Swapping roles or swapping desks? When experienced practitioners become students on placement

Crisp, Beth and Maidment, Jane 2009, Swapping roles or swapping desks? When experienced practitioners become students on placement, Learning in health and social care, vol. 8, no. 3, pp. 165-174, doi: 10.1111/j.1473-6861.2008.00208.x.

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Title Swapping roles or swapping desks? When experienced practitioners become students on placement
Author(s) Crisp, BethORCID iD for Crisp, Beth orcid.org/0000-0001-7863-4482
Maidment, Jane
Journal name Learning in health and social care
Volume number 8
Issue number 3
Start page 165
End page 174
Total pages 10
Publisher Wiley-Blackwell
Place of publication Oxford, England
Publication date 2009-09
ISSN 1473-6853
Keyword(s) Australia
practice learning
prior experience
social work education
unqualified social workers
work-based learning
Summary The social work education literature on the preparation of students for their first practice learning placement, and the support needs of such students once in placement, tend to include implicit assumptions that the students being placed are novice practitioners, with little experience of working in social welfare agencies. Although there are some students for whom these assumptions are undoubtedly correct, another common phenomenon is that practice experience often leads to practitioners enrolling in professional degrees to qualify as a social worker. As credit for prior work experience in social welfare settings has only recently become possible for Australian social work students, we routinely work with aggrieved students who believe they should be exempted from placements, some of whom subsequently find the transition from experienced practitioner to student on placement somewhat difficult. This paper reports on a study which sought to explore the specific needs of experienced practitioners who become social work students on practice learning placements, with the aim of developing procedural recommendations for the placement and support of such students in the future. One of our findings was that several of the students continued to identify as practitioners, albeit in a different agency or programme from their normal place of employment, rather than take on the student identity. The implications of this for the development of practice learning opportunities for students who are experienced practitioners will be discussed.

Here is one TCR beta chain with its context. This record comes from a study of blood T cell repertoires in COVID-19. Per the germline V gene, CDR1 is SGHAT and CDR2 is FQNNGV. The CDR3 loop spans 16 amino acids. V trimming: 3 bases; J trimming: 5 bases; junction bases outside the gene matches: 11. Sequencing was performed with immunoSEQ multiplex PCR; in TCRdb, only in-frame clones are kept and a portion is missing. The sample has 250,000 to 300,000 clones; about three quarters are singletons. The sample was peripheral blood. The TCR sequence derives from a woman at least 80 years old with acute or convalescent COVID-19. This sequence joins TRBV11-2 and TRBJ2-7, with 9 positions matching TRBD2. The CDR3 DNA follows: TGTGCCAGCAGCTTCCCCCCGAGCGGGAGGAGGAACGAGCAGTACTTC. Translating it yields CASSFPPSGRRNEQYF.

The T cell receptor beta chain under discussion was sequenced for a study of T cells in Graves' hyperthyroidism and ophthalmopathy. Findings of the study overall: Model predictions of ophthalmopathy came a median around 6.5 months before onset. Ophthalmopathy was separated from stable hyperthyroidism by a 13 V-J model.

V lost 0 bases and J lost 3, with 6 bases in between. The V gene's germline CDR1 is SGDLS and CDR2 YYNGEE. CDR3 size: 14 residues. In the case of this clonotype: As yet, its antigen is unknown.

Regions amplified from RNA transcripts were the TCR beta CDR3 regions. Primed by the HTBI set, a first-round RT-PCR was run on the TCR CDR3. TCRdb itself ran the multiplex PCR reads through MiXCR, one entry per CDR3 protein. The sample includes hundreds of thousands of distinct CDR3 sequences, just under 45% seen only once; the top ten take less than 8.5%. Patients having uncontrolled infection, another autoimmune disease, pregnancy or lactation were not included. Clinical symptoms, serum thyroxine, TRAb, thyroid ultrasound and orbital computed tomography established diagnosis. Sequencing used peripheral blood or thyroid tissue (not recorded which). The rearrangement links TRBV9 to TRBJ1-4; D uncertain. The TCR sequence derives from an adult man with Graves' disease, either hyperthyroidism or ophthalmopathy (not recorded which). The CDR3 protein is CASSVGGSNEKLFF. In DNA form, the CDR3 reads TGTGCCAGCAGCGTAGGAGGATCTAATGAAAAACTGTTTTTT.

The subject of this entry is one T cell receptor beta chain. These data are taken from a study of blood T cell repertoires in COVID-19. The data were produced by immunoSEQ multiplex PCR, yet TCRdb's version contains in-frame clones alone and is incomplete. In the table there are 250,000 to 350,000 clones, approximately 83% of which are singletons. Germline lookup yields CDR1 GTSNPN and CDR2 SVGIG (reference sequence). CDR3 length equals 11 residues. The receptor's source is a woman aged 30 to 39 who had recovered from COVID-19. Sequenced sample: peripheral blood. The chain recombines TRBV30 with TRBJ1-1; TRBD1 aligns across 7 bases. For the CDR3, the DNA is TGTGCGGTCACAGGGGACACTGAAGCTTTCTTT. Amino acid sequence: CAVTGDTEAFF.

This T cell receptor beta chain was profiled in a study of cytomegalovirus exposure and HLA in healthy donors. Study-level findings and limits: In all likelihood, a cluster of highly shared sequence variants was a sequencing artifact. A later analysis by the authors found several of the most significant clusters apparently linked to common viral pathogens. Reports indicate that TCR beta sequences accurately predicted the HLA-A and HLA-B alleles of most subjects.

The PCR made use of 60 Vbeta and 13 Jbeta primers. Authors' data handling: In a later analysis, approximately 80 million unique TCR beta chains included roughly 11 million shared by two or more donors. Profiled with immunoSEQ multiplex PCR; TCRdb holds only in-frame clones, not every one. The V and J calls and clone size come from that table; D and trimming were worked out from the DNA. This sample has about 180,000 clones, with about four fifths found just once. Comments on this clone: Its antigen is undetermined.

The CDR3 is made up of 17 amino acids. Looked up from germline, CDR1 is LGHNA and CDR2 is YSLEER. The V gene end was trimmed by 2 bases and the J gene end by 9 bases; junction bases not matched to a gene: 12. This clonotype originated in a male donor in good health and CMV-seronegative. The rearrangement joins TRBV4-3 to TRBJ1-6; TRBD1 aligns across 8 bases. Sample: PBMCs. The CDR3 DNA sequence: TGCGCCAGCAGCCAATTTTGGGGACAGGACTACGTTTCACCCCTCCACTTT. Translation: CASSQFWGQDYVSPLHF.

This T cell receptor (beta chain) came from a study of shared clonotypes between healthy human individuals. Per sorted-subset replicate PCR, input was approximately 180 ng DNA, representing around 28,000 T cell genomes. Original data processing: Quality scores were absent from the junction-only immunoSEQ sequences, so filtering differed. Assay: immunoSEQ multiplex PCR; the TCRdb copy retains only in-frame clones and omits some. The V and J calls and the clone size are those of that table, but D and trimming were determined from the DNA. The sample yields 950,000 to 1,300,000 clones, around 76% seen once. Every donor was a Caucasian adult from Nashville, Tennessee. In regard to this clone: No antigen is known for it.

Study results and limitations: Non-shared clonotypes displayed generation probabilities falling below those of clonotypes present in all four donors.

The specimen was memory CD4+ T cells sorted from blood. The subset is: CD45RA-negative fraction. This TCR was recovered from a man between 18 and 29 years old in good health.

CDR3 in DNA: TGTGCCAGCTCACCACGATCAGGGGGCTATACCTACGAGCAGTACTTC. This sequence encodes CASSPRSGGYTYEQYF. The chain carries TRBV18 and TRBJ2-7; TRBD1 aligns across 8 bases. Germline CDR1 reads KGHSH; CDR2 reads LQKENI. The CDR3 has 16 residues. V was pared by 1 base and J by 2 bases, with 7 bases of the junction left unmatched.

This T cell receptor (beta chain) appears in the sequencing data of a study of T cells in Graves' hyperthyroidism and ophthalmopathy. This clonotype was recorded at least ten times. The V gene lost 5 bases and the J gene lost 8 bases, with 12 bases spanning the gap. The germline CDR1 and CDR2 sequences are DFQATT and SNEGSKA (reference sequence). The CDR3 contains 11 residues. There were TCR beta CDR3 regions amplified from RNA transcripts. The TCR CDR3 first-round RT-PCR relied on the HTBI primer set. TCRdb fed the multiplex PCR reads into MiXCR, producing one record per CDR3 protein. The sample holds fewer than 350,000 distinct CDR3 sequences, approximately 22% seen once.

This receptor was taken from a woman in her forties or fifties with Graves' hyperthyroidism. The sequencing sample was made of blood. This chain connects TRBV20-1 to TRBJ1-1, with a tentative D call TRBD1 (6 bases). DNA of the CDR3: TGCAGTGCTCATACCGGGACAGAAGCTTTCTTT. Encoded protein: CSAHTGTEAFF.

Notes Published Online: 14 Jan 2009
Language eng
DOI 10.1111/j.1473-6861.2008.00208.x
Field of Research 160799 Social Work not elsewhere classified
130213 Vocational Education and Training Curriculum and Pedagogy
Socio Economic Objective 920299 Health and Support Services not elsewhere classified
HERDC Research category C1 Refereed article in a scholarly journal
HERDC collection year 2009
Copyright notice ©2009, Blackwell Publishing Ltd
Persistent URL http://hdl.handle.net/10536/DRO/DU:30019847

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